“Could be an infection, or maybe allergic reaction,” Sister Pamela suggested after studying the irritated skin closely, “but more likely there is something much deeper inside causing such a chafing. Has the Great King examined this yet?”
“No, I haven’t seen him,” Judson replied wearily. “It isn’t so bad that I need his help… just a mere flesh wound. The fairies said you could give me an ointment, perhaps?”
“Well,” the Abbess said, “I have created an ointment from every healing, soothing plant on this island, which may be of some help to you. Apply it generously every morning. But it is only a topical solution; it won’t touch whatever is beneath the surface.”
“But the surface is what matters,” Judson said, “Who cares about what is unseen? This is just what I need, thank you.”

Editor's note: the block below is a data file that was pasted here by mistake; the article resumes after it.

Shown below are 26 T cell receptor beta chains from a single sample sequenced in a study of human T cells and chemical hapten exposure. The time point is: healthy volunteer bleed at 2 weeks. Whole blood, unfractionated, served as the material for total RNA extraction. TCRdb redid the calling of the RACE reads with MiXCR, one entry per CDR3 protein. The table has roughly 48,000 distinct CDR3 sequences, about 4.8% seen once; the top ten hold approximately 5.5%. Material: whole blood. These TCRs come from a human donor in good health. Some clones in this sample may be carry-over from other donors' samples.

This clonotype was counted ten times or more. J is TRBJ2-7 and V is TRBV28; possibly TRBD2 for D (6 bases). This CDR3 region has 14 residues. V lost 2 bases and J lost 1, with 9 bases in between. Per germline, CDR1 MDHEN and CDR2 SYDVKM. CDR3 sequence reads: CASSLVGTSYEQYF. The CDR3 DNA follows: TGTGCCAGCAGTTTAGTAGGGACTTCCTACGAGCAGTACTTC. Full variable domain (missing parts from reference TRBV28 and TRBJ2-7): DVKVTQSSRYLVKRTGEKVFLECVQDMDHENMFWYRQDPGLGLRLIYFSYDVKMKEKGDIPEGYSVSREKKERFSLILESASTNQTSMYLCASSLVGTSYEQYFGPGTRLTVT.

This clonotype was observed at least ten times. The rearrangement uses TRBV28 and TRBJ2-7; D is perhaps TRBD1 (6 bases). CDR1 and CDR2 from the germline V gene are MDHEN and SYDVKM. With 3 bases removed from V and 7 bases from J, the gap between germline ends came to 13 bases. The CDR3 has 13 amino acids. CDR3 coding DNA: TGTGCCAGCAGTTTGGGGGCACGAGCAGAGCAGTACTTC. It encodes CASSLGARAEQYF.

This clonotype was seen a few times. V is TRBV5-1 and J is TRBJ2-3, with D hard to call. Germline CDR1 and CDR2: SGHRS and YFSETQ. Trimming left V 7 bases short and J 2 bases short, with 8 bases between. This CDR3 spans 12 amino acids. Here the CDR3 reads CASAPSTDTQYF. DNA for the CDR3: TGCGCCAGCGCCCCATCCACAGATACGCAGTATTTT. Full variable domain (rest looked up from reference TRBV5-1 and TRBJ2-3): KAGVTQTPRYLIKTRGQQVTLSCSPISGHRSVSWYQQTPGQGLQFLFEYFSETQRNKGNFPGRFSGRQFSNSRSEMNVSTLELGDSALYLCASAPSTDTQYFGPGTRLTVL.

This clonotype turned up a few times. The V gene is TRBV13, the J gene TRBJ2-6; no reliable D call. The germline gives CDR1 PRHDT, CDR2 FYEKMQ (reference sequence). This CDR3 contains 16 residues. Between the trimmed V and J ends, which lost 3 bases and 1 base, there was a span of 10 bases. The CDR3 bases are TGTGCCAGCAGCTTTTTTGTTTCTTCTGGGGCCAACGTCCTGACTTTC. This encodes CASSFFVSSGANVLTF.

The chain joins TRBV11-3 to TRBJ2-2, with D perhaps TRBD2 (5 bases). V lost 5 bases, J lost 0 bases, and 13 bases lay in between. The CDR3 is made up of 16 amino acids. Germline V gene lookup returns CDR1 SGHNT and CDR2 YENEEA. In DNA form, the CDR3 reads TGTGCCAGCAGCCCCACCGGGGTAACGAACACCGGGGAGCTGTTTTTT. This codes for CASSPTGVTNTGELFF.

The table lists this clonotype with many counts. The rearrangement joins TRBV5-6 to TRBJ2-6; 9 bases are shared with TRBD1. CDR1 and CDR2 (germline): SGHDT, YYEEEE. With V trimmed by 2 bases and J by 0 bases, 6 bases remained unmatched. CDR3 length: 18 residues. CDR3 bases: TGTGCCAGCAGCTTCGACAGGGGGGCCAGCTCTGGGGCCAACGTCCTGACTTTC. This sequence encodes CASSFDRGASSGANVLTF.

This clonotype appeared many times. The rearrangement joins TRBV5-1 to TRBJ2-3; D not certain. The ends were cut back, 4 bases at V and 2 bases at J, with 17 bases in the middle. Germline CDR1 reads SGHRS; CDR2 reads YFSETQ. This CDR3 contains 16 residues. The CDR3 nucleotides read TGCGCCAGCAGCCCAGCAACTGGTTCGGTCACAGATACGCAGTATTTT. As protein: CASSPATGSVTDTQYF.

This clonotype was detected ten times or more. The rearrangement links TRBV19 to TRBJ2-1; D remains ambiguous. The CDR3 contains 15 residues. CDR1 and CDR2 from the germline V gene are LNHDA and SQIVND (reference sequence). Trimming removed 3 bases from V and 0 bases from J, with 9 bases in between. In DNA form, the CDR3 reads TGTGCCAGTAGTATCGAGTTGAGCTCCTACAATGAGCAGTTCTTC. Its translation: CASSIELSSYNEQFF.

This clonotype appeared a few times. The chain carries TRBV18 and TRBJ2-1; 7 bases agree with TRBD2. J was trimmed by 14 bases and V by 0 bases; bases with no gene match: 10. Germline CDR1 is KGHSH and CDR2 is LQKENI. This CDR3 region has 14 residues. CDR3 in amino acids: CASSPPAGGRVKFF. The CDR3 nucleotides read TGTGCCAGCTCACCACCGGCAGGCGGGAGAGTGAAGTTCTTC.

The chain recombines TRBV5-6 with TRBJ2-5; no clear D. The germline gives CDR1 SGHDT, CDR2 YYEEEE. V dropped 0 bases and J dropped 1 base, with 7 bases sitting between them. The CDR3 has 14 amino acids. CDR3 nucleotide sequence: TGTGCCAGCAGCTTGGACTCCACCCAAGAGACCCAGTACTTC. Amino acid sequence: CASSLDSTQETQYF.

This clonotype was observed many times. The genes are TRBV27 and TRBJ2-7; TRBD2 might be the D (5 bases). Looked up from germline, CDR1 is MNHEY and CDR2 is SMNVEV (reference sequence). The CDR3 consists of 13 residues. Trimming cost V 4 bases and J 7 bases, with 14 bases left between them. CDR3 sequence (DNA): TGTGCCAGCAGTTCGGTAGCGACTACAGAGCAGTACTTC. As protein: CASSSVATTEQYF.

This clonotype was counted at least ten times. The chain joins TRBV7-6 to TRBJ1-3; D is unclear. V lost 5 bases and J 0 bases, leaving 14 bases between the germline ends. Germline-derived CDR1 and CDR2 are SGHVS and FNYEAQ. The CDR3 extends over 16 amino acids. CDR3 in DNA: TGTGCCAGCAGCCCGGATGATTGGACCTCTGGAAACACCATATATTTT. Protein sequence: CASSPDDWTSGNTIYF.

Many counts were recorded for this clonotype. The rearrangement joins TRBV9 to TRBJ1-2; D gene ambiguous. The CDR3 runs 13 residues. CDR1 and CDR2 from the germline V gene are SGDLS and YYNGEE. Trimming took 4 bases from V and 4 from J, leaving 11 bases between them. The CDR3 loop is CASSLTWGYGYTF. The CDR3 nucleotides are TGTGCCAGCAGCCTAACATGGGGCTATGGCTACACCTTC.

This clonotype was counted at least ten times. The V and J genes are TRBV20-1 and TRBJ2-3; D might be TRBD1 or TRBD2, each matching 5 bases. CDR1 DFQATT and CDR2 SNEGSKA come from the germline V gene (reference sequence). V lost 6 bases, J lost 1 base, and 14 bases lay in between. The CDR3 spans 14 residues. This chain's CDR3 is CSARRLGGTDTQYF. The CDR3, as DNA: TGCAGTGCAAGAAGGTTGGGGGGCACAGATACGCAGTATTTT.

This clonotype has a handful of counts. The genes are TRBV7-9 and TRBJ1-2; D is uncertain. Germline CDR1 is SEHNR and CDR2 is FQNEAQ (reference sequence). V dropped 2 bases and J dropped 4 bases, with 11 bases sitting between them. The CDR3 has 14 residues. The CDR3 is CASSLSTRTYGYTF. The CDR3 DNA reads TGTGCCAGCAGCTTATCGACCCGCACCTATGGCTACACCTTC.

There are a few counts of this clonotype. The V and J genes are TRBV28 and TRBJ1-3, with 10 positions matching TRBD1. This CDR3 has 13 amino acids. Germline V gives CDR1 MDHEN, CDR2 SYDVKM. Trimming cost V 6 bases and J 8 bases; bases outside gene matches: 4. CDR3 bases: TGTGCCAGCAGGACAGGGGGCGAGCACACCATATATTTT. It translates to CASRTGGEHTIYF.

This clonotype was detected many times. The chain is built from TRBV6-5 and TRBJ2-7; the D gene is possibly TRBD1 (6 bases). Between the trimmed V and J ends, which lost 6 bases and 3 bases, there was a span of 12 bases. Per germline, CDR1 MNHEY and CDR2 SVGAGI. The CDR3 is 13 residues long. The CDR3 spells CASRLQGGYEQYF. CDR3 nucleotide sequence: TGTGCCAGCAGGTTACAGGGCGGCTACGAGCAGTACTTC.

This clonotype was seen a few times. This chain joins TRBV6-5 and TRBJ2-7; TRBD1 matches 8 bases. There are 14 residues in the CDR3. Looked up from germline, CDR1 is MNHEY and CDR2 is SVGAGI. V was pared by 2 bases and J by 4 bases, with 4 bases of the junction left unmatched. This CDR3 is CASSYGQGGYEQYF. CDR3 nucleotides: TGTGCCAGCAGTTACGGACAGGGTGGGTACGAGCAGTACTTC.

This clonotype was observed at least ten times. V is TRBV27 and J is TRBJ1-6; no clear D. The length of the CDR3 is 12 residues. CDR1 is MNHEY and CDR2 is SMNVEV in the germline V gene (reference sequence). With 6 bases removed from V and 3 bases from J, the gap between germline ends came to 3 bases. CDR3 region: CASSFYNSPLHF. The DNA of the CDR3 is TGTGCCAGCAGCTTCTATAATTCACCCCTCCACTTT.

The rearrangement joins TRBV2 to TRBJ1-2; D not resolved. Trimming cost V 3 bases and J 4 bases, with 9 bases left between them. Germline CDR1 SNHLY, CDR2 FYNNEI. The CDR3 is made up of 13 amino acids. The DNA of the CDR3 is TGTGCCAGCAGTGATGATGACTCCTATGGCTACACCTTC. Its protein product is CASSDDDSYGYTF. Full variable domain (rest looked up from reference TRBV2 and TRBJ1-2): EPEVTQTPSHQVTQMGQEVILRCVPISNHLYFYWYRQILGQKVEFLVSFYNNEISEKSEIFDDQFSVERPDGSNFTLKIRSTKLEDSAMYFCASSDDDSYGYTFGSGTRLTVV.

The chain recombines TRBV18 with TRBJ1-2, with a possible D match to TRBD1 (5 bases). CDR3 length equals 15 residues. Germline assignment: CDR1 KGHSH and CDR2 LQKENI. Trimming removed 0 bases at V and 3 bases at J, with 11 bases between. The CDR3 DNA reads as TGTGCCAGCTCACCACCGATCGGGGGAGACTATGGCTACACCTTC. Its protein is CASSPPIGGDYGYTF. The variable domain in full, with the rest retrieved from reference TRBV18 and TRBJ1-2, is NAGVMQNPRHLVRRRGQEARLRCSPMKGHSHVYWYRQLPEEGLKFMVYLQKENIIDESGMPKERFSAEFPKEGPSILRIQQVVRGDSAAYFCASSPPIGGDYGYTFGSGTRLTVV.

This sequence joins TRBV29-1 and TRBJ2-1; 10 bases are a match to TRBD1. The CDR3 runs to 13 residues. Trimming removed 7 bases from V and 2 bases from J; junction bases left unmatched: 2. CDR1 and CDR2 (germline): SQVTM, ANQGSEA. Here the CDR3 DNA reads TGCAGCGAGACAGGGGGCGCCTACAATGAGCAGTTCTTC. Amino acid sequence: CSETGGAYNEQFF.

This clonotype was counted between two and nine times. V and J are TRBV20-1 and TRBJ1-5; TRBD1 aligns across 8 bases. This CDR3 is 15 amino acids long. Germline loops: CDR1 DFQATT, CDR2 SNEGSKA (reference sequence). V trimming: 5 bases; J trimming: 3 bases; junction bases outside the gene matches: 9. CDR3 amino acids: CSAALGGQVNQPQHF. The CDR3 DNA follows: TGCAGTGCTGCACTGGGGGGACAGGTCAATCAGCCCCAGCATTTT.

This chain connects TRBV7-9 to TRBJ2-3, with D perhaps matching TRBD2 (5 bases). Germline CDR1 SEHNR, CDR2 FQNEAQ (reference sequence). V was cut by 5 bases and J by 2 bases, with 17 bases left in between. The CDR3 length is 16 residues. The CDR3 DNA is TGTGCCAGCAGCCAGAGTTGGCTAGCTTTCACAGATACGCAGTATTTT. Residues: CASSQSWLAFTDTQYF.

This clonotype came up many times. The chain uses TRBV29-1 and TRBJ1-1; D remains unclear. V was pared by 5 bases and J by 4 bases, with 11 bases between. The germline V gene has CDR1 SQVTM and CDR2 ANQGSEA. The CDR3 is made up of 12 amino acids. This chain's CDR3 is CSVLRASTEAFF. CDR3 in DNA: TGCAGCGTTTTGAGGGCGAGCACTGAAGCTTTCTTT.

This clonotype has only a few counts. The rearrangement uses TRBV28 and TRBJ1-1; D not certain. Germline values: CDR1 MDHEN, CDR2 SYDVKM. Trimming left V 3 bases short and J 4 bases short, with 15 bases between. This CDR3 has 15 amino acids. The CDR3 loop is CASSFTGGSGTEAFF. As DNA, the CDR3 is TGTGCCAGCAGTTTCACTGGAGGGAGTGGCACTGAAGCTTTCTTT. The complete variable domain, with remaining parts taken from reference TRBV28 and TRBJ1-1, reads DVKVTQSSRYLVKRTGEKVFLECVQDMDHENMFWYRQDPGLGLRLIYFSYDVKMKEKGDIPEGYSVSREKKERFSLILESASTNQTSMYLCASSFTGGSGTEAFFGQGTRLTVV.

Sister Ruth brought a cup of tea and asked, “Is there anything else that ails you? Anything else we can do?”
“Thank you, sisters,” Judson said, and then sneezed and sniffled. “Because of all my travelling, I do think I’ve started suffering more from a little bit of clogged and stuffiness in my head. Abbess, do you know who can help me with that?”
“As a matter of fact, I do!” she rejoiced. “There are some giants that live near a lake, about 20 miles south of here. “They are three brothers: Joliam, Brando, and Wilan. They are the heartiest, most active giants I’ve had the pleasure of knowing. Ask them what their secret is, and I’m sure they will help you!”
So, after a tasty lunch and tea, provided by the sisters, Judson said good-bye and journeyed to the Lake of the Giants. It wasn’t difficult to find; beyond the Abbess’ mountain the land stretched out flat and wide, and it was easy to spot a huge log cabin in the distance.